Your Best Year Ever

By Michael Hyatt

 

 

Introduction

 

Author Michael Hyatt knows all too well that many of us make big plans and set ourselves goals for the year, only to find them getting pushed aside and often forgotten as the demands of day-to-day life take over. In this book, his message is that it doesn’t need to stay this way, and he shares the research-driven system that he believes can help all of us to take great strides toward turning dreams into realities this year. We all want to be the best we can be in life, and the author sets out powerful, tried and tested wisdom that’s designed to guide readers through the minefield of procrastination, setbacks, and limiting beliefs that can only ever hold them back. In short, it’s everything we need to make this year the best year ever.

 

 

My Top 3 Takes from the Summary

 

  • Our habits of thinking tend to produce consistent results no matter what’s going on in our work, our relationships or the world around us.

  • Our beliefs play a massive part in how we approach life.

  • It’s impossible to discount the influence of our social circle.

 

 

A 5-Step Plan for Achieving Your Most Important Goals

 

It’s fair to say that most readers picking up this book will do so because they’ve been struggling to achieve an important goal. Perhaps a New Year resolution keeps repeating, only to remain unfulfilled as each year comes to an end. Perhaps there’s an overall sense of life lacking meaning in some way, and goals that once seemed important no longer feel inspiring or motivational. To demonstrate his understanding of the way most readers may be feeling, the author tells the story of Heather Kampf. He writes: Heather Kampf is a highly decorated runner with an impressive string of accomplishments, including three USA championships for the road mile. But what’s most impressive was the time she won first place in the 600-meter final at the 2008 Big 10 Indoor Track Championship after falling flat on her face.

For the 600-meter dash, runners make three laps around a 200-meter course. As the third and final lap approached, Kampf was in second place and ready to take first. Then in a split second everything changed. “I was making a move to pass . . . and probably just didn’t account for enough space for my long stride,” she recalled. “I felt my heel get clipped once, and then on the second time I knew I was going down.”

More than going down, Kampf went sprawling. She skidded along the ground, her face bouncing on the red track as her momentum tossed her legs up behind her. Spectators gasped. It was a hard fall that instantly knocked her to the rear of the pack with virtually no hope of catching up.

When it comes to achieving our goals, a lot of us feel like that. We start out strong and make huge strides, gathering momentum as we go. Then we get derailed or fall short of our hopes, not always — but often enough that most of us can point to a handful of setbacks or failures with disappointment and regret. When Heather Kampf hit the ground, she could have stayed down. She could have easily become discouraged and admitted what everyone was already thinking — that her race was over. But she didn’t. She leapt up as fast as she fell down and began closing the distance. The crowd responded. “As I started to gain momentum, it was like a crescendo of noise and excitement,” she remembered. To the amazement of the announcers and spectators, she passed one runner, then another, then finally her own teammate to take first place!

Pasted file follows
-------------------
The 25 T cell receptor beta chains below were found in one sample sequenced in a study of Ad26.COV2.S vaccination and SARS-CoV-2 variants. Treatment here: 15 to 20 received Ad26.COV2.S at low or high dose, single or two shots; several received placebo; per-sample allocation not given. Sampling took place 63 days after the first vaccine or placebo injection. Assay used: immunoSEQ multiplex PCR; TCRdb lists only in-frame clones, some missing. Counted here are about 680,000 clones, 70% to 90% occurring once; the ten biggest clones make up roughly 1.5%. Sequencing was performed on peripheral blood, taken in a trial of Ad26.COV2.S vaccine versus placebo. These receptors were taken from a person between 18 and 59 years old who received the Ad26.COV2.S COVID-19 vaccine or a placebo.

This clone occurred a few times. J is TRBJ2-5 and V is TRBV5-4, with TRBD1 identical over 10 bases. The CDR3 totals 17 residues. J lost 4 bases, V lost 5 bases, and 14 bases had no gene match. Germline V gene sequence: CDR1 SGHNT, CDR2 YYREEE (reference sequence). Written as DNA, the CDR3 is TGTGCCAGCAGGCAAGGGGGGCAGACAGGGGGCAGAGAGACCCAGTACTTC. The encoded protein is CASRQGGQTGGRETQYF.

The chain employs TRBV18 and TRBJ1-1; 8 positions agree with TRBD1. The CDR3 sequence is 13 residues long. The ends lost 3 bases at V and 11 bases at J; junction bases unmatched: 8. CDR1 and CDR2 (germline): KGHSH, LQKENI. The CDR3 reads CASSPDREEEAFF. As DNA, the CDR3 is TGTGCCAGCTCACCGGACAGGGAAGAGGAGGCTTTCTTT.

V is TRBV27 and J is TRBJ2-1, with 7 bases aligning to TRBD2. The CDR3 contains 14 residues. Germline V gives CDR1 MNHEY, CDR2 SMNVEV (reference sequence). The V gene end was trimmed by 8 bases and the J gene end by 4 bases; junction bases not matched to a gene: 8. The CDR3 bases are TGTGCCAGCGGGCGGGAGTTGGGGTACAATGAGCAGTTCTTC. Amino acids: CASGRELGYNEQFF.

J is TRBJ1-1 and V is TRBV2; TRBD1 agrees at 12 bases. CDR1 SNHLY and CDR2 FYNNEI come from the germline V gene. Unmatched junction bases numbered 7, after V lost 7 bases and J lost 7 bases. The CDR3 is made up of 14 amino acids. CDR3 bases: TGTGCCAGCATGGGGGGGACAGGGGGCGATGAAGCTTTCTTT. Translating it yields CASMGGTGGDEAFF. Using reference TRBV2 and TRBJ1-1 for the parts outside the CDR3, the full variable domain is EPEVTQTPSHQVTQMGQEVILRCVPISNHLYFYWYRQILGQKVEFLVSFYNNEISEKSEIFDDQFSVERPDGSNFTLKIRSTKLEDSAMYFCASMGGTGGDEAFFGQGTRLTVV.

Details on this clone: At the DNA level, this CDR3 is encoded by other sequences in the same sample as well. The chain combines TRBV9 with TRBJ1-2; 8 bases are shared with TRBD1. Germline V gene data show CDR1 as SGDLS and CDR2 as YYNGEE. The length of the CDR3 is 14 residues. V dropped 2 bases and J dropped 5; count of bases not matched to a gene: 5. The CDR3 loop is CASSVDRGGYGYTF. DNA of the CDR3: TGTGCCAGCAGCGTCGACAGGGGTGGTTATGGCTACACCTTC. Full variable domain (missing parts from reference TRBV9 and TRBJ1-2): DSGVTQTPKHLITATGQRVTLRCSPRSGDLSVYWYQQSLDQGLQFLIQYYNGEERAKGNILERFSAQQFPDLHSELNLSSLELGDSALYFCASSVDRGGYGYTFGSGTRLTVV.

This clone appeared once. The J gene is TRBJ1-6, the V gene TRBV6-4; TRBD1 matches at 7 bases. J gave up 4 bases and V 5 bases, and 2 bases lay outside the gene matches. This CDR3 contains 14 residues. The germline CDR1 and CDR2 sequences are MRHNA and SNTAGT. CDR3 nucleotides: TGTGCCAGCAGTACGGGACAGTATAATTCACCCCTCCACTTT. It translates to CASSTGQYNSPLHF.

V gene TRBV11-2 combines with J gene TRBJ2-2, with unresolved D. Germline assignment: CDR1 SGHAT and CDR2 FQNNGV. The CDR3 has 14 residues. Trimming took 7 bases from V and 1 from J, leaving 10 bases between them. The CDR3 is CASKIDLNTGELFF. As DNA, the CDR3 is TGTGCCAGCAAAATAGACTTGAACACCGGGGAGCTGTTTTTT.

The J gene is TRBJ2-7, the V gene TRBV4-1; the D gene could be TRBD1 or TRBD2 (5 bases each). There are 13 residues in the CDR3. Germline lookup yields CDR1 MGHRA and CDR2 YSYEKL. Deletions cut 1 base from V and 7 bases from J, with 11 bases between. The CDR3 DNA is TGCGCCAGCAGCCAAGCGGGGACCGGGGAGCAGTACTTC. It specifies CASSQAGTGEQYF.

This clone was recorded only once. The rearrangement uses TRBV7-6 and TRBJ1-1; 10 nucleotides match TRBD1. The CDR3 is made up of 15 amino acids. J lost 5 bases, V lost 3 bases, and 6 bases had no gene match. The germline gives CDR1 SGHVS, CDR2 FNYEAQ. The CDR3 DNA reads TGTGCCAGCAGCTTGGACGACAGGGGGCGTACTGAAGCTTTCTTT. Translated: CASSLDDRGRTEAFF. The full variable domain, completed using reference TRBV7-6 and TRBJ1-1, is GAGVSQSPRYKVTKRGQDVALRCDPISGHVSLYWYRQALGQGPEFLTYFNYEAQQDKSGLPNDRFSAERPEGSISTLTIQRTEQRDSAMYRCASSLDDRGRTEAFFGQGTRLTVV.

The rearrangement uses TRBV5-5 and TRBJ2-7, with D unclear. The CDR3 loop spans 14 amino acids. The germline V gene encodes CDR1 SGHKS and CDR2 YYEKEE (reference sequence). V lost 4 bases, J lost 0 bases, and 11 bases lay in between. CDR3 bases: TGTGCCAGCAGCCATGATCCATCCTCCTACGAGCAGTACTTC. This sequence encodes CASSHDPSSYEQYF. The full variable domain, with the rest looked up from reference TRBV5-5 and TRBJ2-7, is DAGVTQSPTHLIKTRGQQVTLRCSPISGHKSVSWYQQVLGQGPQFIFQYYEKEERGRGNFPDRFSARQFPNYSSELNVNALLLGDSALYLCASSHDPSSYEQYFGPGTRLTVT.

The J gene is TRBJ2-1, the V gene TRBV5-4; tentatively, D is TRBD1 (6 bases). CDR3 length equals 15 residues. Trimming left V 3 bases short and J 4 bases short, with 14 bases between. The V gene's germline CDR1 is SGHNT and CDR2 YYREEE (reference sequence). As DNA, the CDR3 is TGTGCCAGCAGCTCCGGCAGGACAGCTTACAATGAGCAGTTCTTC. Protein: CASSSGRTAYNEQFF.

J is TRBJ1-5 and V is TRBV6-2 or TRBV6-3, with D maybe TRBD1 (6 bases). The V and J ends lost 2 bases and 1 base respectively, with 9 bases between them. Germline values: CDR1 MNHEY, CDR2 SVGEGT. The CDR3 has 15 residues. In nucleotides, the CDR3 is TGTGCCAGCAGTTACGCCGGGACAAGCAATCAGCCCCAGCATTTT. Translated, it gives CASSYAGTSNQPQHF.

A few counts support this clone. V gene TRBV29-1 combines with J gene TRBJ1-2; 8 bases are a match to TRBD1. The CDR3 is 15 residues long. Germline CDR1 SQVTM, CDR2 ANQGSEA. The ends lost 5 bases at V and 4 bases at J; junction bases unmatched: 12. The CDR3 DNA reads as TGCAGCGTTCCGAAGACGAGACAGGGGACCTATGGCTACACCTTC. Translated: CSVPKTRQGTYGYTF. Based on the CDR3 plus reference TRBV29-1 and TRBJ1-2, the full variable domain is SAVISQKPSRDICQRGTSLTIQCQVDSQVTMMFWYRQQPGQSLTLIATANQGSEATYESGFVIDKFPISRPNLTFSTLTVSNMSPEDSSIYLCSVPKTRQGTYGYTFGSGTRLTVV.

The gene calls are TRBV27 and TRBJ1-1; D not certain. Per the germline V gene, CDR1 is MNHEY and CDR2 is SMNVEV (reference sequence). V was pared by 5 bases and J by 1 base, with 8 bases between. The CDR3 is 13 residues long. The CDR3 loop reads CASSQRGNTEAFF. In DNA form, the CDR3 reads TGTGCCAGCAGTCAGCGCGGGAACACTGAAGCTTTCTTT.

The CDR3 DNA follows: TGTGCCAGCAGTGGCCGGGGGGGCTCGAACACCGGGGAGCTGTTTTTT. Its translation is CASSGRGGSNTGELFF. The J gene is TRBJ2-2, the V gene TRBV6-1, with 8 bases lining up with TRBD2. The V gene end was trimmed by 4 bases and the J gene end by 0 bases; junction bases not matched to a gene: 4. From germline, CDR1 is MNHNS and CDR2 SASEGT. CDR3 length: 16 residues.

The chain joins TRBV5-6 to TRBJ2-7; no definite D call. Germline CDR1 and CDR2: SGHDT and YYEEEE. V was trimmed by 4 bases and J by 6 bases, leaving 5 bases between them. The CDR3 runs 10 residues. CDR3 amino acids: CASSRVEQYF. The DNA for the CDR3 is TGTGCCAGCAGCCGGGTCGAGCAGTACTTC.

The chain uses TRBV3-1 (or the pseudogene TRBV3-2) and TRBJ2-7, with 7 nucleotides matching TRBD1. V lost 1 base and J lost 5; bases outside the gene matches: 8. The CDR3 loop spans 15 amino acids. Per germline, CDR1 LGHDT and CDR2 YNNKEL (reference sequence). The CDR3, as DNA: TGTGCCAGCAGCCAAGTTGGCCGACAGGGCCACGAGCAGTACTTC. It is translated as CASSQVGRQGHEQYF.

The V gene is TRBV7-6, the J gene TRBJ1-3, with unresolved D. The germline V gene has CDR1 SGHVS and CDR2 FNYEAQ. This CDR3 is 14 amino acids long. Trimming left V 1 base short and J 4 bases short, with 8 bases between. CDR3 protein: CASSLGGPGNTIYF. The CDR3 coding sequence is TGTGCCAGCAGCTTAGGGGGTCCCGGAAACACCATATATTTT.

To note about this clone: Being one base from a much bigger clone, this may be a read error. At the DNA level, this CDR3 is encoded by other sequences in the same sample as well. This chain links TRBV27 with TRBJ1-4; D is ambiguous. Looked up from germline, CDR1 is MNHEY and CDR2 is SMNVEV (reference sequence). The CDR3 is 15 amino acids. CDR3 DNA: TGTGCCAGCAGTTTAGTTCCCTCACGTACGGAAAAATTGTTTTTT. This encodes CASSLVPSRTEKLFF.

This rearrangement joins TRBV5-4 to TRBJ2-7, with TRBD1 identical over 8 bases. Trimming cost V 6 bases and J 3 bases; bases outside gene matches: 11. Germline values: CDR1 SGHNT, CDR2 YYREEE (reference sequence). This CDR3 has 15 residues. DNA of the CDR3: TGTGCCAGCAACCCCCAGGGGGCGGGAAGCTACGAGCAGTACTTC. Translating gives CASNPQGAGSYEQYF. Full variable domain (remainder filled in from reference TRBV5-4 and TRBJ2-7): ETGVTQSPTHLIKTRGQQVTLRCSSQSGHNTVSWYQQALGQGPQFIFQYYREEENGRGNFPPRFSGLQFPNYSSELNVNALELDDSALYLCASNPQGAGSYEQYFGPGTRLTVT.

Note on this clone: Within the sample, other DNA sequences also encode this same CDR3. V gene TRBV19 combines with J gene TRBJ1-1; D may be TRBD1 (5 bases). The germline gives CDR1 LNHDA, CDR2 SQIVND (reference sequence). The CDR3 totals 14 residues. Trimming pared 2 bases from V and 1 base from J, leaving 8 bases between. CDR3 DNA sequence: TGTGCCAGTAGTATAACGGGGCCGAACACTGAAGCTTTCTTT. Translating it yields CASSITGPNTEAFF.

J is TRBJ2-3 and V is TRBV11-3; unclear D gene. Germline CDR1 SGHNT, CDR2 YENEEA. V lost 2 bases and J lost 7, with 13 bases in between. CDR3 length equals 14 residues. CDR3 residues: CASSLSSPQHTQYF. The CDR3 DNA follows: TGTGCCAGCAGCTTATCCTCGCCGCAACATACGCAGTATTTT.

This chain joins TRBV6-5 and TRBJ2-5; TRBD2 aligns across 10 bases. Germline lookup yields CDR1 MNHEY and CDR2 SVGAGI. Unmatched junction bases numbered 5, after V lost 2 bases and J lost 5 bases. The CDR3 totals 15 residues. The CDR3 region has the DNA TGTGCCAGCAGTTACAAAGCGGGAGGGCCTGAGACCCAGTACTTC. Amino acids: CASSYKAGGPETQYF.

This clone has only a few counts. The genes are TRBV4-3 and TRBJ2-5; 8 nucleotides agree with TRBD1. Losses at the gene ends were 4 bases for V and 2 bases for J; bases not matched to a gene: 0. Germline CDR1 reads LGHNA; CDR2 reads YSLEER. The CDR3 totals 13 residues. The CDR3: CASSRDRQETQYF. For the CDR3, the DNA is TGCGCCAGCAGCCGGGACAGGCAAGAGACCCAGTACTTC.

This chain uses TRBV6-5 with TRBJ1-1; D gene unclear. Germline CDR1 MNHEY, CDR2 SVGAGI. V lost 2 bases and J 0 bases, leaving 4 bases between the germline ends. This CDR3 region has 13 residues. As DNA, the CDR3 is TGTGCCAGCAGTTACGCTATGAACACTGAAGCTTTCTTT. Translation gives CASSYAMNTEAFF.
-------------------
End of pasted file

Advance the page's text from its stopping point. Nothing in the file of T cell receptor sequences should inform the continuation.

Kampf’s story provides a powerful picture of what can happen when we stay in the game and keep pushing. Maybe you feel a few steps behind. Maybe you’re at the rear of the pack and can’t see how you might regain lost ground and reach your goals.

The 5 steps set out in detail by the author are:

  1. Believe the possibility

  2. Complete the past

  3. Design your future

  4. Find your why

  5. Make it happen

 

 

Anything is Possible

 

To help the reader understand that anything is possible if they believe it to be possible, the author writes: The circumstances of our lives change week by week, year by year. But we’re still us. And our habits of thinking tend to produce consistent results no matter what’s going on in our work, our relationships or the world around us. If our habits of thinking are beneficial, we tend to experience positive results, such as happiness, personal satisfaction, and even material success. If our habits of thinking are counterproductive, however, we often experience the opposite: unhappiness, dissatisfaction and the nagging feeling that the deck is somehow stacked against us.

Even if your habits of thinking are already serving you well, you can experience transformative personal improvement in all areas of your life by upgrading your beliefs. When we focus on belief improvement, often our circumstances follow suit. Our beliefs play a massive part in how we approach life. We tend to experience what we expect. Because our expectations shape what we believe is possible, they shape our perceptions and actions. That means they also shape the outcomes. And that means they shape our reality. To accomplish anything, we have to believe we’re up to the challenge. That doesn’t mean it will be easy or that we even know how we’re going to accomplish it. Usually, we don’t know. It just means we believe we’re capable; we have what it takes to prevail.

You don’t have to be hemmed in by limiting beliefs. You can exchange them for liberating truths. Here is a simple six-step process to help you do that.

First, recognize the limiting belief. Whatever the content of the belief, no matter how true it seems, it’s important to recognize that it’s just an opinion about reality — and there’s a good shot it’s wrong.

 

Second, record the belief. By writing it down, you externalize it. Now you’re free to evaluate it.

 

Third, review the belief. Start by evaluating whether the belief is empowering. Try to look at it objectively. Is it enabling you to accomplish the outcomes you want, or is it preventing you from doing so? Be honest.

 

Fourth, reject or reframe the belief. If a limiting belief is false, you can simply reject it. Reframing is a bit more involved. Many limiting beliefs have a kernel of truth in them. That’s what makes them so convincing. But they’re not the whole truth. If a limiting belief is true or partly true, you don’t have to settle for it. You can always recast the story.

 

Fifth, revise the belief. If, for instance, you think, “I’m too old to be considered for that job opportunity,” you might say, “I have more experience than other candidates.”